Eugene Laverty has admitted to Crash.net
that his future lies away from MotoGP, after failing to secure 2016 Ducati machinery for next season.
The Northern Irishman will now return to the World Superbike Championship, where he finished title runner-up in 2013. Laverty's team is still to be officially announced, but he will headline a new factory-supported Aprilia project with SMR
Laverty is confident it will allow him to fight for the World Superbike Championship in 2017. “That's the clear objective,” he said.
At Assen in June - on the back of a strong, consistent first half of the season - Laverty made it known that his intention was to remain in MotoGP, despite interest from several factory-backed World Superbike teams.
The 30-year-old even turned down a chance to partner Jonathan Rea in Kawasaki's title-winning squad, as he sought to further his career in MotoGP beyond his current two-year stint.
But Aspar Ducati's signing of Alvaro Bautista for 2017 effectively put paid to Laverty's hopes.
The Spaniard, who won his 125cc title with Aspar ten years ago, will receive Desmosedici 2016 machinery, which recently took Andrea Iannone to victory in Austria.
However Ducati could not stretch its resources to provide the same equipment for Bautista's team-mate.
“[In 2017] it's going to be one GP15 and one GP16 for the Avintia and Aspar teams,” Ducati Corse Sporting Director Paolo Ciabatti confirmed to Crash.net
in Austria. “That's been decided.”
That decision, coupled with the possibility of returning to World Superbike aboard race winning machinery, finally 'tipped the balance' in favour of WorldSBK for Laverty.
“I've been pondering going back to WorldSBK for a while, including when the Kawasaki seat could have been available, as I have unfinished business there,” Laverty told Crash.net
“At that time I was still unsure of what was available in MotoGP, so I didn't want to jumping the gun until I really knew what was on offer here.
“I kept pushing to try and get a GP16. But when I knew that my team-mate was going to be on one and there was just going to be a GP15 [for me] it was a case of head over heart. Because you can say all you want that it's 'just a little bit different'.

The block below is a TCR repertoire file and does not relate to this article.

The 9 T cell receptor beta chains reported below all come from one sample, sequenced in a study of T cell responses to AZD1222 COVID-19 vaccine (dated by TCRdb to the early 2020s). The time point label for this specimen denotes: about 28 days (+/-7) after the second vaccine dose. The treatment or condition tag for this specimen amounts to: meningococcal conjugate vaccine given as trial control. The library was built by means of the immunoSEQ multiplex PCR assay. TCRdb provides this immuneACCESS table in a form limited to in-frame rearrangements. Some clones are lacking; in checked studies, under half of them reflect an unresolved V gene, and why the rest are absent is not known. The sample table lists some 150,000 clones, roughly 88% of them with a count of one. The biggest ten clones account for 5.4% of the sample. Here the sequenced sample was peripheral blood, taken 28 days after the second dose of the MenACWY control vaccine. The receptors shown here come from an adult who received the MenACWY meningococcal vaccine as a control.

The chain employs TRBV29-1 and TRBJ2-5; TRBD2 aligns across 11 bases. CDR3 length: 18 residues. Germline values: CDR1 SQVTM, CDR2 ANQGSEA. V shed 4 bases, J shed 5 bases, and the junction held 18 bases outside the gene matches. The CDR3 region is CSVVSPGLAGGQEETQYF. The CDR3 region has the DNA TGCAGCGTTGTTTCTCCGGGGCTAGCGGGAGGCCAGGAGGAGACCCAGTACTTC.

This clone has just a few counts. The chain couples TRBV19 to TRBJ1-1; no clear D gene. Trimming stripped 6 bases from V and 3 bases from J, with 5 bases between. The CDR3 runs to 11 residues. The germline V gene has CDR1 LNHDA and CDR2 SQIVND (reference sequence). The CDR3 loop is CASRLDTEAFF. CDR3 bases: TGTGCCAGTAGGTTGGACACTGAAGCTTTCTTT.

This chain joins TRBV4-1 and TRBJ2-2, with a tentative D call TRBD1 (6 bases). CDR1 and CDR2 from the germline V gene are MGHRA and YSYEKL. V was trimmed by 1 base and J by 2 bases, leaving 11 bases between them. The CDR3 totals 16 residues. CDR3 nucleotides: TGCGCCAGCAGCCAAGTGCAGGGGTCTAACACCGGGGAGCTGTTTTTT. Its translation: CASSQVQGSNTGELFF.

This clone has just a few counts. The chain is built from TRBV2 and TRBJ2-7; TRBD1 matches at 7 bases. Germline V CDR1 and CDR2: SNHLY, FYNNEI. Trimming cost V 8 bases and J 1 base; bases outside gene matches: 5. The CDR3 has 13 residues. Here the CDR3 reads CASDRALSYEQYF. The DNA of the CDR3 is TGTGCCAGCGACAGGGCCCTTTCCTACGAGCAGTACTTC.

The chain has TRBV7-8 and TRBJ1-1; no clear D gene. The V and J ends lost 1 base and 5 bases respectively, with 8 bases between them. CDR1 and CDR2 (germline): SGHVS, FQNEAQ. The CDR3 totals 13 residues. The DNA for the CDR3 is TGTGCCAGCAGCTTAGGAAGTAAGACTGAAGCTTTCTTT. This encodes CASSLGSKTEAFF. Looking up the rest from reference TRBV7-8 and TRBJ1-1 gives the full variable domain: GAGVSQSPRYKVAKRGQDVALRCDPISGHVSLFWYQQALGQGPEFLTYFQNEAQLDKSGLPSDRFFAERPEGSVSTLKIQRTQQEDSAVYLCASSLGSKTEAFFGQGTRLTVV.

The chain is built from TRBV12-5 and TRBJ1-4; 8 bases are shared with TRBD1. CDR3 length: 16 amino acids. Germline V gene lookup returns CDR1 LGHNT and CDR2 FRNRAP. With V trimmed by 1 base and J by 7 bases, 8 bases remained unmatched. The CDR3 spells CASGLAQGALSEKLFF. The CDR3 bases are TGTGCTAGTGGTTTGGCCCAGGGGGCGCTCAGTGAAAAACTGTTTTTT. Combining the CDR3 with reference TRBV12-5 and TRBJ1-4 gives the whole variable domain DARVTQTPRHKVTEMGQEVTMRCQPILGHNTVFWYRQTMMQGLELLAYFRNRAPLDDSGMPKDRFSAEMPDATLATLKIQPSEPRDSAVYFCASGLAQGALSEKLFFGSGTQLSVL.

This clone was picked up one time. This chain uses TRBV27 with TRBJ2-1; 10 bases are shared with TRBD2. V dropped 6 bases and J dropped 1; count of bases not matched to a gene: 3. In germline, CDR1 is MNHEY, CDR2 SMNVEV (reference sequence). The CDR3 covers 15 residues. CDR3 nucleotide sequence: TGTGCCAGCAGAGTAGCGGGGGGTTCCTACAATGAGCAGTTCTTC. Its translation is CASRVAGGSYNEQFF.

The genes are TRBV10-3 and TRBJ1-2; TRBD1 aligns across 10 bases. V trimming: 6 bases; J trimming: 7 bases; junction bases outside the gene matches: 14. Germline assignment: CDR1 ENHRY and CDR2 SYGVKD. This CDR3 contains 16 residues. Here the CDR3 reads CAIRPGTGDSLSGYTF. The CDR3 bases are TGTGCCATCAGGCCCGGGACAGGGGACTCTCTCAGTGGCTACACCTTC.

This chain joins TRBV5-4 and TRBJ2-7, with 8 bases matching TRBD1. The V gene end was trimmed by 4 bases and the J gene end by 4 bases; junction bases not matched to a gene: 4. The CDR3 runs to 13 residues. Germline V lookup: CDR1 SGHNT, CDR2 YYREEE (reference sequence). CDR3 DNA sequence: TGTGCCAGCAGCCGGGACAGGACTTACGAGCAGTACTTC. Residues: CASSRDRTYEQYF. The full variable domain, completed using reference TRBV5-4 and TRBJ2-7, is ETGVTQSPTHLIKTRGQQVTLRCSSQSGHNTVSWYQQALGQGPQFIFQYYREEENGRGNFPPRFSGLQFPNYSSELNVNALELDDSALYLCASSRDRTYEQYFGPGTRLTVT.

"Ultimately, it was the competitiveness of the machinery that tipped the balance for me.
"I would really be up against it in MotoGP if I was to continue riding a two-year-old bike, whereas in World Superbikes I will have a bike and team capable of winning races each and every race weekend. At the end of the day the very reason I go racing is to win.
"The most difficult part of this decision was informing my crew of six mechanics that I would be leaving the team at the end of the season. Those guys have really been there for me over these past eighteen months and never lost faith in me, even when I returned from injury and I was well off the pace. They remained patient and helped me get back to form and for that I'll be forever grateful.
"I feel that I have improved a lot during these past two seasons and as a result I am much more complete as a rider. Perhaps in the past I wasn't ready to fight for a world title, whereas now I feel that I've ironed out my weaknesses and I'm ready for the challenge.
"Perhaps I could return to MotoGP one day as World Superbike champion, that really would be something very special."
Laverty is eleventh in the world championship standings and the second highest of the six satellite Ducatis. He claimed a career best fourth in Argentina and finished sixth in Sunday's wet Brno race.
With Laverty leaving, Yonny Hernandez is set to remain at Aspar alongside Bautista, thus completing the 2017 MotoGP rider line-up